My First Christmas in Ghana Meant Even More to Me Once I Lost My Mother

My last Christmas with my mother was spent in the West African country she called home. Memories of love and good food sustain me now that she’s gone.

Grandmother, mother and daughter sit for photo in Ghana

Pamela Appea 

Christmas is my favorite holiday. I love everything about it: going to church, the sumptuous dishes, baking cookies, and cakes, gathering with family and friends, shopping, and lots more. In all of my childhood memories of Christmas, the holiday is pretty much synonymous with my mother. 

"Mummy," a Ghanaian immigrant, raised me and my three siblings as a single parent. I am the youngest. She always made sure to make Christmas special, through food, family, church activities, and social gatherings. Tragically, I lost my mother when I was in my early teens. She was only 48 when she passed away from an asthma attack. 

Growing up as a biracial, half-Ghanaian, half-British child in Canada, and then the United States, I was an incredibly picky eater. In my earliest years, I turned my nose up to anything Mummy made that was “spicy” or too different. Basically, I was the kind of child whose preferred meal was mac-and-cheese from the box or plain white rice without seasoning. 

I now appreciate just how patient my mother was when it came to my culinary journey of trying—and appreciating—Ghanaian dishes even if she didn’t live to see my evolution. Mummy always used to say my spice tolerance would mature when I was older. I never understood what she was talking about. But, of course, my mother was right. 

Mummy hadn’t seen herself as a natural cook in her teen years. Perhaps that is why she was so patient with me. My mother told me a few times when I was older she would teach me the recipes in her repertoire, that in addition to Ghanaian dishes, included British, Canadian, and American staples, plus lighter ‘fusion’ versions. It breaks my heart that my mother never wrote any of her family recipes down.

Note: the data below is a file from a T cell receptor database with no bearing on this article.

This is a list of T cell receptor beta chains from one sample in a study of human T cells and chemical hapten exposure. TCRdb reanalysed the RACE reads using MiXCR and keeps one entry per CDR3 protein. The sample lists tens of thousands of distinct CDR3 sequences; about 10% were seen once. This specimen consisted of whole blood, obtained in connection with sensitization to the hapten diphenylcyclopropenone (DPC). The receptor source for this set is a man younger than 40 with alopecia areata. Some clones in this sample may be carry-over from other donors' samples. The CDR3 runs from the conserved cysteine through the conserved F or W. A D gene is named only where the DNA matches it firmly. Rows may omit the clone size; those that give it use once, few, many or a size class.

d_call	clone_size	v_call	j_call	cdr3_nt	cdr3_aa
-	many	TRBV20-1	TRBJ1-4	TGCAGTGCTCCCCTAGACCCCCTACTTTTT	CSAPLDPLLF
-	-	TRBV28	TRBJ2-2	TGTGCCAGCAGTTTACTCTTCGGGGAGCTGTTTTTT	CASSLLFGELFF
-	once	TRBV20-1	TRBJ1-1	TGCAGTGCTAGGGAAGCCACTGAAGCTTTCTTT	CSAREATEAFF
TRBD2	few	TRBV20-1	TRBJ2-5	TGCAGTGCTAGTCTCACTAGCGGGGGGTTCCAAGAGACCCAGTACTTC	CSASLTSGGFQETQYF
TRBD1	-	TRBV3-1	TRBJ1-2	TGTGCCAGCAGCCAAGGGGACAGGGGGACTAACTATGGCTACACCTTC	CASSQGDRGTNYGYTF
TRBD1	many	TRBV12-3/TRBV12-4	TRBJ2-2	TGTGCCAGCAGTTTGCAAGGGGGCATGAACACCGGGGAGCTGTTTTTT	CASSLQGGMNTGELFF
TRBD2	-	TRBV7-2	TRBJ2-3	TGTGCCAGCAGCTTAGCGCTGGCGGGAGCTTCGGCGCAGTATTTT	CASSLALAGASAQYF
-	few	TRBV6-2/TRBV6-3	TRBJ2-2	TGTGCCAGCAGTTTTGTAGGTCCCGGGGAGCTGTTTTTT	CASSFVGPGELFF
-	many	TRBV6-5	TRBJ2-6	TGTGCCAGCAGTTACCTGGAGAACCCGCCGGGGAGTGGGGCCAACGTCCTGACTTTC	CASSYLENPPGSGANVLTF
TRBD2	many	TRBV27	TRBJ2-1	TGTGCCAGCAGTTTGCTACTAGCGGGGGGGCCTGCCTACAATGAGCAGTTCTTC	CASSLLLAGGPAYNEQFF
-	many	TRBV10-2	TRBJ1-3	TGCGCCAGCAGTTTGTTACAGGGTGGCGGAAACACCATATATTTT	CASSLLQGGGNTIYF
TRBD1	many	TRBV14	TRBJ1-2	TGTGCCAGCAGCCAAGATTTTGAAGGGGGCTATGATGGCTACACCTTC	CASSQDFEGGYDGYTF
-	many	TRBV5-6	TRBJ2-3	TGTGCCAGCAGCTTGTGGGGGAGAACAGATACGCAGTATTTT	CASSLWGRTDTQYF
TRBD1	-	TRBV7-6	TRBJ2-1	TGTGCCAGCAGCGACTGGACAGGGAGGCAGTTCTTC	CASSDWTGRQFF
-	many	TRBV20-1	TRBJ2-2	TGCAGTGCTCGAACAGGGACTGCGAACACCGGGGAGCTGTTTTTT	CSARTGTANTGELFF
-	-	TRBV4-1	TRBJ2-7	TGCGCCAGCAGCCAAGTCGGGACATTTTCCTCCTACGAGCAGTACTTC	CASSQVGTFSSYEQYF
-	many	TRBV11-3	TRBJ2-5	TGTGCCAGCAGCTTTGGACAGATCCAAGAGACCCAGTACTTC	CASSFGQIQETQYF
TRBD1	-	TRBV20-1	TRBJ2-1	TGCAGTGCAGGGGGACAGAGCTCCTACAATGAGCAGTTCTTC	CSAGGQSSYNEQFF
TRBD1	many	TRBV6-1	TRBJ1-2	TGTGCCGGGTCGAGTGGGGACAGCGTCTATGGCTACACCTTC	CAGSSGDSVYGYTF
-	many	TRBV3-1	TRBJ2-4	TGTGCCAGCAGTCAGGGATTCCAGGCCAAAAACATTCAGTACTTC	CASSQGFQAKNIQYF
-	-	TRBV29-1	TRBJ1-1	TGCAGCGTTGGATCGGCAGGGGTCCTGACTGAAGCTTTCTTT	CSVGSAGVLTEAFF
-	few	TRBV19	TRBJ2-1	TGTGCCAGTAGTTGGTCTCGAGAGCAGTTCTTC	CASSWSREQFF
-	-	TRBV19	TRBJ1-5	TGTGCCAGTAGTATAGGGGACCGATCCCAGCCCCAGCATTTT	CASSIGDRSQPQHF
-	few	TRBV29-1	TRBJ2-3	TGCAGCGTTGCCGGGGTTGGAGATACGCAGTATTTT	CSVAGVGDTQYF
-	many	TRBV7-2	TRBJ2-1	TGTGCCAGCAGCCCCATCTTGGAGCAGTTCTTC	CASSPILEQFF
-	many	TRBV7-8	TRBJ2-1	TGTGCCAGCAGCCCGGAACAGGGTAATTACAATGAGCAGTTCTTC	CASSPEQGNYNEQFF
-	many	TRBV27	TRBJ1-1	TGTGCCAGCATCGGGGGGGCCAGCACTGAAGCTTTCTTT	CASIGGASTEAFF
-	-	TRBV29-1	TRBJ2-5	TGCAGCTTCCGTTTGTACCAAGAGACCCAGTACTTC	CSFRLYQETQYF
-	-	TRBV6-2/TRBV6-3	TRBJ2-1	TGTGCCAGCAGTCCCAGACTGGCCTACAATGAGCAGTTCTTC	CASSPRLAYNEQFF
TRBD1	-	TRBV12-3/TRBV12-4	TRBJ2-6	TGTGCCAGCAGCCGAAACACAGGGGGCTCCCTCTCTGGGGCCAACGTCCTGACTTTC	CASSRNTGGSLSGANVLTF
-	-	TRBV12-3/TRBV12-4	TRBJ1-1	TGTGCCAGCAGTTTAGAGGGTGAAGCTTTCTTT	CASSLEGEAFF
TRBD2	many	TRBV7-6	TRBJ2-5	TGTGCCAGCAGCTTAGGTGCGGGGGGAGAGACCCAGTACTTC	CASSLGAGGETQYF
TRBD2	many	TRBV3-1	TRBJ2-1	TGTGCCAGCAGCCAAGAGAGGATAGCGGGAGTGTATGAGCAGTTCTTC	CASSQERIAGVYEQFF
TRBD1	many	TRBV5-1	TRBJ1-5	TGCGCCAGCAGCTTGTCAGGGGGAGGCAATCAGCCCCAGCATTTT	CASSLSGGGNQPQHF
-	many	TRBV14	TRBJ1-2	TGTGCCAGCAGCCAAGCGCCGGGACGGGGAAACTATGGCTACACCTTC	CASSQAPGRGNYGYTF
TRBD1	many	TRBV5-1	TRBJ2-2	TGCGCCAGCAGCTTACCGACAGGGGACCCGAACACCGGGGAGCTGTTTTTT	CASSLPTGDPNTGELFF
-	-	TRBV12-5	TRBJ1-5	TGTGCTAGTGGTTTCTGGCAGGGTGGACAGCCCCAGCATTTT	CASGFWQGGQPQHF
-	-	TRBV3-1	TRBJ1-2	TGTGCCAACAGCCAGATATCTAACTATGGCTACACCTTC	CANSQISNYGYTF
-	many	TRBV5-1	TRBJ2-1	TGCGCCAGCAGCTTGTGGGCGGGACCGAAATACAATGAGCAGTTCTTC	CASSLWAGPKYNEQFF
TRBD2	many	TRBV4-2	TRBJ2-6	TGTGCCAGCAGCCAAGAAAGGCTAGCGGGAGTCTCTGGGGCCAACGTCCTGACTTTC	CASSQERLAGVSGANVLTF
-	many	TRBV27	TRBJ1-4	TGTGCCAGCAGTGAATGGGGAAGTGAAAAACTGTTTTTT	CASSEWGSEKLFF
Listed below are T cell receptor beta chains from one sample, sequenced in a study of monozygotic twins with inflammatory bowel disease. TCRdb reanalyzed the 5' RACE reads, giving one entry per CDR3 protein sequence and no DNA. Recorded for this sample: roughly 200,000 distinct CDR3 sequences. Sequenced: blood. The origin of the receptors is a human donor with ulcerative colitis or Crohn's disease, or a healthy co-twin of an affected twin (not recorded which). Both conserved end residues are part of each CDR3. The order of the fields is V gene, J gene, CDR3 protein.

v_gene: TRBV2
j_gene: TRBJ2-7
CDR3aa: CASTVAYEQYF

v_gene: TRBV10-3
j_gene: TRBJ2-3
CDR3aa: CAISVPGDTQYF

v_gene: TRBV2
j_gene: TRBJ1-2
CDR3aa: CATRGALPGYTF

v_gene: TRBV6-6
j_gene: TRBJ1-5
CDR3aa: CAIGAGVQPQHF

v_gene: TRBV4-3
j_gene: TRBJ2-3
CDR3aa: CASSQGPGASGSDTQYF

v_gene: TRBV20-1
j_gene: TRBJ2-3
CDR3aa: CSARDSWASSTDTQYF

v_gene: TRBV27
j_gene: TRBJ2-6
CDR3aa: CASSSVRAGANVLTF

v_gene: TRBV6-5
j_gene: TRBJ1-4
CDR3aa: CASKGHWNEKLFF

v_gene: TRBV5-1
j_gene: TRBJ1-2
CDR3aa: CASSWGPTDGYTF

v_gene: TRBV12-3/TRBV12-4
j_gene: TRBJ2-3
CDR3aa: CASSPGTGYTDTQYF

Going Home

As a young teen, one of my most cherished memories is of going to Ghana for Christmas for the first time.  I loved meeting my grandmother, who was the no-nonsense matriarch of the family, the mother of six children and an early widow, and scores of other relatives. Money was tight in our family, but in a last-minute Christmas miracle, Mummy borrowed the large sum that covered the roundtrip plane tickets. It was the first time she had returned to Ghana in nearly 20 years. Unfortunately, it was also the last Christmas my mother and I would celebrate together. 

On that first trip to Ghana, I learned to appreciate Ghanaian food and culture in a way that I hadn’t before. I remember eating sweet ripe mangos fresh from the mango trees. (Although, perhaps, we probably ate too many in one sitting!) I also started to enjoy munching on fried plantains. We also ate a record number of chocolate bars, Ghanaian along with Swiss and British chocolates that relatives brought over. At the time, chocolates from “abroad” were considered to be extra-special treats.